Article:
Lactic acid can be considered non-toxic; the only deleterious effects of lactic acid are local irritation as a result of decreased pH, which is not relevant in the case of zinc lactate, a salt not releasing protons.

The biological activities of zinc compounds are determined by their ability to release zinc under the respective exposure conditions. Therefore, information on the effects of systemically available zinc allows the repeated dose toxicity assessment of zinc lactate.

Non-human information

The repeated dose toxicity of water soluble zinc sulphate was examined in oral feeding studies. The NOAEL in the feeding studies with zinc sulphate (heptahydrate) was determined to be 458 mg/kg bw/d in mice and 234 mg/kg bw/d in rats (corresponding to 198 mg/kg bw/d zinc lactate). At higher doses the most important effects in rats were the development of hypocupremia, and significant changes in the pancreas (i.e., focal acinar degeneration and necrosis) and a decreased number of pigmented macrophages in spleen.

Human information

Information from the EU risk assessment report on zinc chloride, Part II (2004): Upon supplementing men and women with 150 mg Zn/d (as zinc sulphate capsules), women appeared to be more sensitive than men to the effects of high zinc intake: Clinical signs such as headache, nausea and gastric discomfort were more frequent among women, and women but not men had decreased activities of serum ceruloplasmin and ESOD. In some earlier oral studies in which humans were supplemented with moderately high amounts of zinc (50 mg Zn/d), a reduction in ESOD activity was also observed and again women appeared to be more sensitive to this effect. Hence, a reduction in ESOD was thought to be a sensitive indicator of copper status. However, in more recent and more sophisticated studies using the same dose level, ESOD was only marginally reduced (without being correlated to changes in copper balance), while findings on more specific copper deprivation signs (decreased serum ceruloplasmin and platelet cytochrome c oxidase) indicated that a sub-optimal intake of zinc was more effective than a moderately high intake of zinc in inducing changes associated with a decreased copper status in postmenopausal women. Given this, and in view of the degree of the observed ESOD reduction in comparison to the natural variability in its activity, the zinc-induced decrease in ESOD activity is considered to have marginal biological significance, if any, and also because it may not have been caused by an interference with copper metabolism as deep tissue SOD increases as a function of zinc exposure was observed.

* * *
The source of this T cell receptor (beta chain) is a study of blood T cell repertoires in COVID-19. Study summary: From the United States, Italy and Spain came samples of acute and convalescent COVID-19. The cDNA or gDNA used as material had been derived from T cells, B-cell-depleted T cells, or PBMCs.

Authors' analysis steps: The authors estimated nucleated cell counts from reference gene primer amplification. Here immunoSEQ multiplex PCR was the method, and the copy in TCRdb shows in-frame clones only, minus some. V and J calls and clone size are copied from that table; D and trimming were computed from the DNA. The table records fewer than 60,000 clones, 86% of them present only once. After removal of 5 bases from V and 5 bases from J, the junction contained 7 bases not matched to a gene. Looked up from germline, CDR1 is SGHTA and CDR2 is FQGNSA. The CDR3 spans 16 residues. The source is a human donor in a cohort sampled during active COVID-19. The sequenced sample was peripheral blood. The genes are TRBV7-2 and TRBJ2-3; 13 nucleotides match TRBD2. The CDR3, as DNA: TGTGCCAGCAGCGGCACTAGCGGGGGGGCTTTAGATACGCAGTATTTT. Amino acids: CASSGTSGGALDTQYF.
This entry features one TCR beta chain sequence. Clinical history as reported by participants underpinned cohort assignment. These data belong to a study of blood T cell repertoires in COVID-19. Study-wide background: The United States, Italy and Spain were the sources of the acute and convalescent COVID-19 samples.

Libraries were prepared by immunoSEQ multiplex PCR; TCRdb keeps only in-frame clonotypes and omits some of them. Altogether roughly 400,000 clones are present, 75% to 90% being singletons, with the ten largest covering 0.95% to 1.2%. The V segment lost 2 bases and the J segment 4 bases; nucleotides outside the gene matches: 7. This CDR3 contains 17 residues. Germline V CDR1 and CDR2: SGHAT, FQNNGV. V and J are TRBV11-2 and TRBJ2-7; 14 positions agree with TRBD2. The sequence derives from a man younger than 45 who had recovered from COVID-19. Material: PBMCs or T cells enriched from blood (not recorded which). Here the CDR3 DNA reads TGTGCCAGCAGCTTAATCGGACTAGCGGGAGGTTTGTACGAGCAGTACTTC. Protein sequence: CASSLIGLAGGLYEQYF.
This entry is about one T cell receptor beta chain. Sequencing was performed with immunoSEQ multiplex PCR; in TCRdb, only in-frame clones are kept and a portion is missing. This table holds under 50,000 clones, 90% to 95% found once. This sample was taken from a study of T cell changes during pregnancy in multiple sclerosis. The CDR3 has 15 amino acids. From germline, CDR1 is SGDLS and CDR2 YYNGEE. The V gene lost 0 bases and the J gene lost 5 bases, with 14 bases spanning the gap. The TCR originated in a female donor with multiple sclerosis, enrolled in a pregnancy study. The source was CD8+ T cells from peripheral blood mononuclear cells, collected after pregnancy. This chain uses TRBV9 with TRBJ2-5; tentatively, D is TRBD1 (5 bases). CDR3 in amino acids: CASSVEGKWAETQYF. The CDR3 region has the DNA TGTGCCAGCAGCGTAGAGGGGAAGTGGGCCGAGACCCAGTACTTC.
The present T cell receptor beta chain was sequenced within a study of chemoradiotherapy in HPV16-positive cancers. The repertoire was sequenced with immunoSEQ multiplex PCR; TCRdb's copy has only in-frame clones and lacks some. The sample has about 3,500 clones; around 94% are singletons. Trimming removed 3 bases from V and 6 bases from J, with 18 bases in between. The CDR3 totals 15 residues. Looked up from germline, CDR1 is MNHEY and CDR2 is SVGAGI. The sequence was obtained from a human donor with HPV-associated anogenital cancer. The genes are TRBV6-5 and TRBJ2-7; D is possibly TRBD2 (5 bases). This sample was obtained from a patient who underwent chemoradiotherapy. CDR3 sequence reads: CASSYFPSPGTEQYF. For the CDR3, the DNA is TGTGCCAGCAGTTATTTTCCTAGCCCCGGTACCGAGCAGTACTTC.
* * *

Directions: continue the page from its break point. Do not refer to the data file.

Overall, it can be concluded from studies in which humans were supplemented with zinc (as zinc gluconate) that women are more sensitive to the effects of high zinc intake and that a dose of 50 mg Zn/day is the human NOAEL. This corresponds to a daily dose of 0.83 mg/kg bw. At the LOAEL of 150 mg Zn/d, clinical signs and indications for disturbance of copper homeostasis were observed.

Justification for classification or non-classification

Based on the available data from the read-across partners, the target substance does not warrant classification for specific target organ toxicity in accordance to CLP.